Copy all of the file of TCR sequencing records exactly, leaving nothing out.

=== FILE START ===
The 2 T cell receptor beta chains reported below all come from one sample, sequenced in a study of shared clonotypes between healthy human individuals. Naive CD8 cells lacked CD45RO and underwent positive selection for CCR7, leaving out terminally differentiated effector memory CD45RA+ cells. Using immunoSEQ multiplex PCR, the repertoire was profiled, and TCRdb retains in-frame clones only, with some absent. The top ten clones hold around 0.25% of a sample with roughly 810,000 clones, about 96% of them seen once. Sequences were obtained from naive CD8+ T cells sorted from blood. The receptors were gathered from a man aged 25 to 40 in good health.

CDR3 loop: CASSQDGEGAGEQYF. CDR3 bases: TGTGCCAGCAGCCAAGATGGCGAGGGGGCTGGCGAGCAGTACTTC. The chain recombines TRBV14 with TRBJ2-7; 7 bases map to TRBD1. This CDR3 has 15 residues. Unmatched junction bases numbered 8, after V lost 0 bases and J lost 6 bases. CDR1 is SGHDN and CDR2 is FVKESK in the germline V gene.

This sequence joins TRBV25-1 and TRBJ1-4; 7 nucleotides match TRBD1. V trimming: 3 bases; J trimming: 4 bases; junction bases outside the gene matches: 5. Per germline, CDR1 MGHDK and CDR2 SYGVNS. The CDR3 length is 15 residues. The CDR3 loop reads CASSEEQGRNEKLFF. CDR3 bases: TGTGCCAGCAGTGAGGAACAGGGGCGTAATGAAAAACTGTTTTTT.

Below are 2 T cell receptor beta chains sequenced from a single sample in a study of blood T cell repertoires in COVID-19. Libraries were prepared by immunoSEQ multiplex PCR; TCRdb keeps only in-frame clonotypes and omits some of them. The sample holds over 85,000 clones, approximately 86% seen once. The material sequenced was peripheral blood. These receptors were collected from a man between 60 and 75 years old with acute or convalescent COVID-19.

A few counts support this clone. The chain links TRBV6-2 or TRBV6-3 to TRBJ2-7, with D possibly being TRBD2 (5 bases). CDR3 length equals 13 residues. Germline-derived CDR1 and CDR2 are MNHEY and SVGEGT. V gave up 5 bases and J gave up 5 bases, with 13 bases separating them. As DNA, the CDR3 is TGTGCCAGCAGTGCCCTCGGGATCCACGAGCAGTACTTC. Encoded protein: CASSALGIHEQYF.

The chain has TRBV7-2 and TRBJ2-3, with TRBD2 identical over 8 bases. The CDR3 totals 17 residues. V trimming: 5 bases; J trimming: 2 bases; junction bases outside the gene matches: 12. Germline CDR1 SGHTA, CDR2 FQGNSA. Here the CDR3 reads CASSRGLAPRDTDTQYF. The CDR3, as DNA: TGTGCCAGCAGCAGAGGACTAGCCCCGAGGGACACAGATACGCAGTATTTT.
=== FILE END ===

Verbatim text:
The 2 T cell receptor beta chains reported below all come from one sample, sequenced in a study of shared clonotypes between healthy human individuals. Naive CD8 cells lacked CD45RO and underwent positive selection for CCR7, leaving out terminally differentiated effector memory CD45RA+ cells. Using immunoSEQ multiplex PCR, the repertoire was profiled, and TCRdb retains in-frame clones only, with some absent. The top ten clones hold around 0.25% of a sample with roughly 810,000 clones, about 96% of them seen once. Sequences were obtained from naive CD8+ T cells sorted from blood. The receptors were gathered from a man aged 25 to 40 in good health.

CDR3 loop: CASSQDGEGAGEQYF. CDR3 bases: TGTGCCAGCAGCCAAGATGGCGAGGGGGCTGGCGAGCAGTACTTC. The chain recombines TRBV14 with TRBJ2-7; 7 bases map to TRBD1. This CDR3 has 15 residues. Unmatched junction bases numbered 8, after V lost 0 bases and J lost 6 bases. CDR1 is SGHDN and CDR2 is FVKESK in the germline V gene.

This sequence joins TRBV25-1 and TRBJ1-4; 7 nucleotides match TRBD1. V trimming: 3 bases; J trimming: 4 bases; junction bases outside the gene matches: 5. Per germline, CDR1 MGHDK and CDR2 SYGVNS. The CDR3 length is 15 residues. The CDR3 loop reads CASSEEQGRNEKLFF. CDR3 bases: TGTGCCAGCAGTGAGGAACAGGGGCGTAATGAAAAACTGTTTTTT.

Below are 2 T cell receptor beta chains sequenced from a single sample in a study of blood T cell repertoires in COVID-19. Libraries were prepared by immunoSEQ multiplex PCR; TCRdb keeps only in-frame clonotypes and omits some of them. The sample holds over 85,000 clones, approximately 86% seen once. The material sequenced was peripheral blood. These receptors were collected from a man between 60 and 75 years old with acute or convalescent COVID-19.

A few counts support this clone. The chain links TRBV6-2 or TRBV6-3 to TRBJ2-7, with D possibly being TRBD2 (5 bases). CDR3 length equals 13 residues. Germline-derived CDR1 and CDR2 are MNHEY and SVGEGT. V gave up 5 bases and J gave up 5 bases, with 13 bases separating them. As DNA, the CDR3 is TGTGCCAGCAGTGCCCTCGGGATCCACGAGCAGTACTTC. Encoded protein: CASSALGIHEQYF.

The chain has TRBV7-2 and TRBJ2-3, with TRBD2 identical over 8 bases. The CDR3 totals 17 residues. V trimming: 5 bases; J trimming: 2 bases; junction bases outside the gene matches: 12. Germline CDR1 SGHTA, CDR2 FQGNSA. Here the CDR3 reads CASSRGLAPRDTDTQYF. The CDR3, as DNA: TGTGCCAGCAGCAGAGGACTAGCCCCGAGGGACACAGATACGCAGTATTTT.